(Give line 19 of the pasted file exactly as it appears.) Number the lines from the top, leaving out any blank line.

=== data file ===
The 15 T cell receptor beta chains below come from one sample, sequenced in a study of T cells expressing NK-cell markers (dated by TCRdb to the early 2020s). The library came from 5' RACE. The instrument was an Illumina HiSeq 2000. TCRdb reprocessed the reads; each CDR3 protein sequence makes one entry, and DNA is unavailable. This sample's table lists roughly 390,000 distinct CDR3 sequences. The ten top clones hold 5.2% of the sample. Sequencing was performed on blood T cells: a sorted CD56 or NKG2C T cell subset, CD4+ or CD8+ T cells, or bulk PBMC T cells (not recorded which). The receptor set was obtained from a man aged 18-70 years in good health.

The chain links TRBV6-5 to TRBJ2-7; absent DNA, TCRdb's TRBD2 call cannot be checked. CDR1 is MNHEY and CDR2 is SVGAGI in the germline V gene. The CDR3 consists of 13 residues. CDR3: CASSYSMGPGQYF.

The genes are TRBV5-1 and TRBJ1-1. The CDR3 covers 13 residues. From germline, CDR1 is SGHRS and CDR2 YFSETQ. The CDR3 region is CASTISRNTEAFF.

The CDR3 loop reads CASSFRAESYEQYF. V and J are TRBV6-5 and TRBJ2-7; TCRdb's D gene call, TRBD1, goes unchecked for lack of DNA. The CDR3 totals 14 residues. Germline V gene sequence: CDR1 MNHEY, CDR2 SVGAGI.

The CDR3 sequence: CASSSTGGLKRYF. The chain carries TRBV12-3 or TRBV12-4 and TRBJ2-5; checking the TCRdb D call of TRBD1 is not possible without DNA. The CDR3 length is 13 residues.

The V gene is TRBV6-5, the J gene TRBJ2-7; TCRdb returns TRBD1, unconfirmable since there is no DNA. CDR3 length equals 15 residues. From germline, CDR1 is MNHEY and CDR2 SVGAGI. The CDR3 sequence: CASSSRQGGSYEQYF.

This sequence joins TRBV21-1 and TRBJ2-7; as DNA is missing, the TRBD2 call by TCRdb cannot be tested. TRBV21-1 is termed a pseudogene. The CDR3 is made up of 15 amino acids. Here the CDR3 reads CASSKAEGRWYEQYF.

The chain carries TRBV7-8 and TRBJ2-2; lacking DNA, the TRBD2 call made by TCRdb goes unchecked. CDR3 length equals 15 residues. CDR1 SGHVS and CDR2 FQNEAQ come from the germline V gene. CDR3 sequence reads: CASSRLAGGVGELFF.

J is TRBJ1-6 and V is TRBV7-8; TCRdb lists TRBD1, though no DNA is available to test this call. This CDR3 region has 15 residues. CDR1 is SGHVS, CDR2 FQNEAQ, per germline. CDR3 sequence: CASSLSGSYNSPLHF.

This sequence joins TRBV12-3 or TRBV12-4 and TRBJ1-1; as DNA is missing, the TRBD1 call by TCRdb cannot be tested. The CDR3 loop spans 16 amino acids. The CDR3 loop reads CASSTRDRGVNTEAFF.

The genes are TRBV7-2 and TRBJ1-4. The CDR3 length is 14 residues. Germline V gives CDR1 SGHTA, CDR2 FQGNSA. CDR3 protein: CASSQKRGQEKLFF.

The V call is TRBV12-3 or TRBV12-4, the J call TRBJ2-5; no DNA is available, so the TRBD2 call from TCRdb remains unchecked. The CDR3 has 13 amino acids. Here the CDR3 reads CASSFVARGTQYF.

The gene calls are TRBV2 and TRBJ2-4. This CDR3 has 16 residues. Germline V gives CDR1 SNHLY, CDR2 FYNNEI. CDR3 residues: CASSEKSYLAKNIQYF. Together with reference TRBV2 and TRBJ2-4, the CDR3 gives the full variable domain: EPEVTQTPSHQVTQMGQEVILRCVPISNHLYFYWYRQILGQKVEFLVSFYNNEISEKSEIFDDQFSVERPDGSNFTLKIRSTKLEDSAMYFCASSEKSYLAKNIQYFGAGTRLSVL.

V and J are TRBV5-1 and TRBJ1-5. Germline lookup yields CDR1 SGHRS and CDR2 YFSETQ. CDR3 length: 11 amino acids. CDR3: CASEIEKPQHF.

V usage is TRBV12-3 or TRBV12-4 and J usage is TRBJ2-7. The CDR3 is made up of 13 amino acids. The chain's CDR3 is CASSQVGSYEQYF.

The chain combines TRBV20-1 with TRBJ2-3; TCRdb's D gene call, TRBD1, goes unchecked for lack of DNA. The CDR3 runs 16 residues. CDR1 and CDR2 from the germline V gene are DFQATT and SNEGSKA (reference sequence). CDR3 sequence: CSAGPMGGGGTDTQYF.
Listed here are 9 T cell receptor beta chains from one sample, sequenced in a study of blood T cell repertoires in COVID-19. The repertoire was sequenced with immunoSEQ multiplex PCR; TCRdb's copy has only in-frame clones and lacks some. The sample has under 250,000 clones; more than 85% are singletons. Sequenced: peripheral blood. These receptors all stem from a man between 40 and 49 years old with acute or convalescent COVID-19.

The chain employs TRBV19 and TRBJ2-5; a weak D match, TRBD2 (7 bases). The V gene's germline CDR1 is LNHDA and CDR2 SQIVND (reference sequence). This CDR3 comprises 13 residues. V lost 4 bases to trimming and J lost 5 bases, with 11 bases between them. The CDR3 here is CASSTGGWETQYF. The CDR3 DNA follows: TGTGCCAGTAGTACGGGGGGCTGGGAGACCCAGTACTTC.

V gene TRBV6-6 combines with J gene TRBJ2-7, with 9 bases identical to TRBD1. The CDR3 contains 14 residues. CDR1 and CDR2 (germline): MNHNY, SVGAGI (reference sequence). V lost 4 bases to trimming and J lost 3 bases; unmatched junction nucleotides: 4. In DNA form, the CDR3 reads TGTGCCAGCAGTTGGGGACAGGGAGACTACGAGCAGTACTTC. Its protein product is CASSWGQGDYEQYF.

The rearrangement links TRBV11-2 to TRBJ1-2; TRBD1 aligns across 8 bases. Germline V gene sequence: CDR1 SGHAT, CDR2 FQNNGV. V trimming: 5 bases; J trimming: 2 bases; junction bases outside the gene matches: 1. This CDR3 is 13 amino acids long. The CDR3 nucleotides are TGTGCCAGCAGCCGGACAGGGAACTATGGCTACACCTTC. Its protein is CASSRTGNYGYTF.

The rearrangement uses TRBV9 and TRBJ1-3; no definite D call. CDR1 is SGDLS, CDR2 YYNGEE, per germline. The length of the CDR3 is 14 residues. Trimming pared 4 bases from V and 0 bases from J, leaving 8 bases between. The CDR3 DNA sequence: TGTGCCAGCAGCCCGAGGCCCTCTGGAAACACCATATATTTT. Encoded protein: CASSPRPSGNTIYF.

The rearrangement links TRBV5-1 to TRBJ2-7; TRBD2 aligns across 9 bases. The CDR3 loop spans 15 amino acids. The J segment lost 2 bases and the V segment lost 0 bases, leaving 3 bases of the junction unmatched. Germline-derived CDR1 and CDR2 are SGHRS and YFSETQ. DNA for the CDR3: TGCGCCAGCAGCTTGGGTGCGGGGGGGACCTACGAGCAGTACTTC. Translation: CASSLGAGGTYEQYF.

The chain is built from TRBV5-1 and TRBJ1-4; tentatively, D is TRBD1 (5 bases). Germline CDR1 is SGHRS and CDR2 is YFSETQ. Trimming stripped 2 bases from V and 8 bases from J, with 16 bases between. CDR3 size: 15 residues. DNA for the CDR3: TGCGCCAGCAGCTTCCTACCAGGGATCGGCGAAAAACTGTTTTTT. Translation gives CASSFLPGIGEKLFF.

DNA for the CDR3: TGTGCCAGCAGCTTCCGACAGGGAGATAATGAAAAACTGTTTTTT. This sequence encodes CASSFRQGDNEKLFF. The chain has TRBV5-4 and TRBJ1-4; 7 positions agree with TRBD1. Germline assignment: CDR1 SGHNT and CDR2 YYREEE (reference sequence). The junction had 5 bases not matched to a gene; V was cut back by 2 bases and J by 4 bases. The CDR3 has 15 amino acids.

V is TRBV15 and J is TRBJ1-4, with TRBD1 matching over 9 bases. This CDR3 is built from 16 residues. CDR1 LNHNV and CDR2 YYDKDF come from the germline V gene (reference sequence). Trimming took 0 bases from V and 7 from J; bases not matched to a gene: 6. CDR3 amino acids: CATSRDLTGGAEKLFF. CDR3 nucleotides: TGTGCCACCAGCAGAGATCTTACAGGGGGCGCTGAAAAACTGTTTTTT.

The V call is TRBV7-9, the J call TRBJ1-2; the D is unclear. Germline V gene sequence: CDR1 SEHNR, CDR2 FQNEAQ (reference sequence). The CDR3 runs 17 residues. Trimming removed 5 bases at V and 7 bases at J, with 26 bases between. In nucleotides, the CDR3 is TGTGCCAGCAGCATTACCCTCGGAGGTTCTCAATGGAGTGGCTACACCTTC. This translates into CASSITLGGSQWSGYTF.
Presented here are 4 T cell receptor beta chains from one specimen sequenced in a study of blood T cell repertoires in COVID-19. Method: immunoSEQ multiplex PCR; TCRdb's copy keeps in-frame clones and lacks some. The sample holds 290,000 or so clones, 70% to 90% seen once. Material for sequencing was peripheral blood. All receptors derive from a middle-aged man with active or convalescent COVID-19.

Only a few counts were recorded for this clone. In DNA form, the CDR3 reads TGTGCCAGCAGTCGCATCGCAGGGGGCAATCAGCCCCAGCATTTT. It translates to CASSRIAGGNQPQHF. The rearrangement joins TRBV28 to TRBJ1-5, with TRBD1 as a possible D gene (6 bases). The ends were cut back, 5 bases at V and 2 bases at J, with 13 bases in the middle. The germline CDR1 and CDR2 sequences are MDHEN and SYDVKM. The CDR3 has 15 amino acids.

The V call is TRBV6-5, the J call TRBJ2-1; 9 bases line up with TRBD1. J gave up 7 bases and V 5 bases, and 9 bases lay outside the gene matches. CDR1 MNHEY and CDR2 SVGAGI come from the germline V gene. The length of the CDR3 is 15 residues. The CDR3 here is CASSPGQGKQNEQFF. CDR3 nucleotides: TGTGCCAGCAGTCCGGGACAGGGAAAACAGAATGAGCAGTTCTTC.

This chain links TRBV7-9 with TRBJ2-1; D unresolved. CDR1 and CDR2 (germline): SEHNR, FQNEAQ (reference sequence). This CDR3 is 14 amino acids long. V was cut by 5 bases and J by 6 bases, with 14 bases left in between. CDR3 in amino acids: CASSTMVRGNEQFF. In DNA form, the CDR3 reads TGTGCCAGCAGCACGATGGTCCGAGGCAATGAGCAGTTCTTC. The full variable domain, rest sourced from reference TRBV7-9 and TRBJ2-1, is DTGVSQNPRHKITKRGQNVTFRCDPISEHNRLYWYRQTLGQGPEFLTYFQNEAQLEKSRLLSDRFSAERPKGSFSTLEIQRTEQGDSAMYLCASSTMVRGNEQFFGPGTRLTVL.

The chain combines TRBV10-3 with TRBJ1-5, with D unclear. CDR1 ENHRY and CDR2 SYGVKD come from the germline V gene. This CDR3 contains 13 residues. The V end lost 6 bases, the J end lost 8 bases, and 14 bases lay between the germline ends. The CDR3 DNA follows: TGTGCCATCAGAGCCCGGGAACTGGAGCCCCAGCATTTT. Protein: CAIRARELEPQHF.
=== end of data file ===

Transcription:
V gene TRBV6-6 combines with J gene TRBJ2-7, with 9 bases identical to TRBD1. The CDR3 contains 14 residues. CDR1 and CDR2 (germline): MNHNY, SVGAGI (reference sequence). V lost 4 bases to trimming and J lost 3 bases; unmatched junction nucleotides: 4. In DNA form, the CDR3 reads TGTGCCAGCAGTTGGGGACAGGGAGACTACGAGCAGTACTTC. Its protein product is CASSWGQGDYEQYF.